acute illness. Magic socks can be used
several days in a row to nip an acute
respiratory illness in the bud, or more
frequently to treat insomnia. Be cautious
about using this treatment for anyone
who has compromised circulation in
the feet, such as inadequately treated
diabetes or neuropathy. The therapy
could well help these ailments, but
check with your doctor first.
20 • JANUARY 2020
This is a fantastic technique to relieve
sinus congestion—with a fringe benefit
of getting a nice facial as well! You’ll need
steaming hot water, a large pot or bowl,
a large towel, and some essential oils or
herbs (fresh or dried). I particularly like
the “pizza” herbs thyme and oregano for
steam inhalation, since they’re broad
antimicrobials that can help knock out
bad bacterial and fungal infections.
Bring at least 3 cups of water to a boil,
pour into the large bowl, add the herbs,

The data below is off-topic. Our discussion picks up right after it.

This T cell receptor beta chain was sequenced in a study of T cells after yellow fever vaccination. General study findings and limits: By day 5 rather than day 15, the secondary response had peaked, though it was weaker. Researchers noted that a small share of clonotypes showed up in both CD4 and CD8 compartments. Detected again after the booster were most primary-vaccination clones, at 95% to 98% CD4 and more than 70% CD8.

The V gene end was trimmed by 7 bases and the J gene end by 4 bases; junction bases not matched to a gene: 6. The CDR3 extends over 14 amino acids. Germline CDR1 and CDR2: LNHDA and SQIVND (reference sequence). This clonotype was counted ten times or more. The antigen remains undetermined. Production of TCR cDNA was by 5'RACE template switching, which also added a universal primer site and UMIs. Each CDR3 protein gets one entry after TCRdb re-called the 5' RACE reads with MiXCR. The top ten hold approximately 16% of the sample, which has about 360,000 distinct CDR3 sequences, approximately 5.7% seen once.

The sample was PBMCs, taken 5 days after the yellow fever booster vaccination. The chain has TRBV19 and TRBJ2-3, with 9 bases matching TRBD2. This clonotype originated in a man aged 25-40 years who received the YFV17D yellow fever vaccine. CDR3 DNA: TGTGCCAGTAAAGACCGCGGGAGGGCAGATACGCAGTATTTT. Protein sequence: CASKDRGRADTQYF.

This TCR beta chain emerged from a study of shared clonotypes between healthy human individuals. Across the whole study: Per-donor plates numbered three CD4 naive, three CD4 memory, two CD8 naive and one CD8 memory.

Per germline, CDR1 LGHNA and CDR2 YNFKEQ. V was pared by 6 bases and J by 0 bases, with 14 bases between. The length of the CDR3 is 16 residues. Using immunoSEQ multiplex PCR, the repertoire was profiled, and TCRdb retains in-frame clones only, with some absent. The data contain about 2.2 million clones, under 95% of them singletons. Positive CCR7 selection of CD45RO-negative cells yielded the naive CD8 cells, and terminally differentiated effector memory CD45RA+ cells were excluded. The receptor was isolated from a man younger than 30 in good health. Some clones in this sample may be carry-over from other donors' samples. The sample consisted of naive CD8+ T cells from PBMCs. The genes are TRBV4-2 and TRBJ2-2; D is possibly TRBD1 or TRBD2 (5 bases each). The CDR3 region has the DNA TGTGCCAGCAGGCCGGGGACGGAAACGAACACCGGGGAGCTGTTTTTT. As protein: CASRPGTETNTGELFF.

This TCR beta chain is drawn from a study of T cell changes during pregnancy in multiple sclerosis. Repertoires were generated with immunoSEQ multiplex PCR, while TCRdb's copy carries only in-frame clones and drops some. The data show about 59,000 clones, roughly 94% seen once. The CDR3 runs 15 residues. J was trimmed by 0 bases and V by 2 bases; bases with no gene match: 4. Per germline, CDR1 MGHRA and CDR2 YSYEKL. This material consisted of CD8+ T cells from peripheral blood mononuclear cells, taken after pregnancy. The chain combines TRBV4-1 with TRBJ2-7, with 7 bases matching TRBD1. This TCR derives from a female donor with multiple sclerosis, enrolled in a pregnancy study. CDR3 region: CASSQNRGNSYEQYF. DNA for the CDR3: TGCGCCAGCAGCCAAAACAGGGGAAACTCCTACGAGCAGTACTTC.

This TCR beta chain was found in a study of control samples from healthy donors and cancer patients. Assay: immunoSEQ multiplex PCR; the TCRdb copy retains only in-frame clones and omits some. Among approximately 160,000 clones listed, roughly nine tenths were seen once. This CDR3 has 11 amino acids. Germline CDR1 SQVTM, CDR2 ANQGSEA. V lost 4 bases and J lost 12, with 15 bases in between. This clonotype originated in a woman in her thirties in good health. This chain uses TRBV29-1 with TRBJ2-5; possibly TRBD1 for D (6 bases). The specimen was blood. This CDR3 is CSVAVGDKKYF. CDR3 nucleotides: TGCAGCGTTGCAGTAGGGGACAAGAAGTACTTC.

and allow to steep for 5–10 minutes.
There’s no need to steep if you are using
5–8 drops of the best indicated essential
oils—thyme, oregano, eucalyptus, and
peppermint are all terrific to relieve
upper-respiratory congestion, and
mints are cooling, so they’re a good
choice with redness or other heat signs.
Place the bowl carefully on a table,
pull up a chair and place your face
(closed eyes) over the steam with the
big towel draped over your head and
shoulders and the bowl, trapping the
steam inside the tent you have created.
Find a relaxed position leaning on your
forearms and simply breathe deeply
for 3–10 minutes. This therapy can be
used several times daily. After feeling
the sinuses and lungs open up, consider
splashing your face with cool water to
close the pores.
Everyone loves a warm bath. Enhance
this time-honored relaxation experience
with Epsom salts (magnesium sulfate)
to promote muscle relaxation and
detoxification. The benefits of Epsom
salts aren’t just folklore. Numerous
studies have demonstrated the profound
and wide-ranging benefits of magnesium
Almost all of the biochemical pathways
in the body that promote detoxification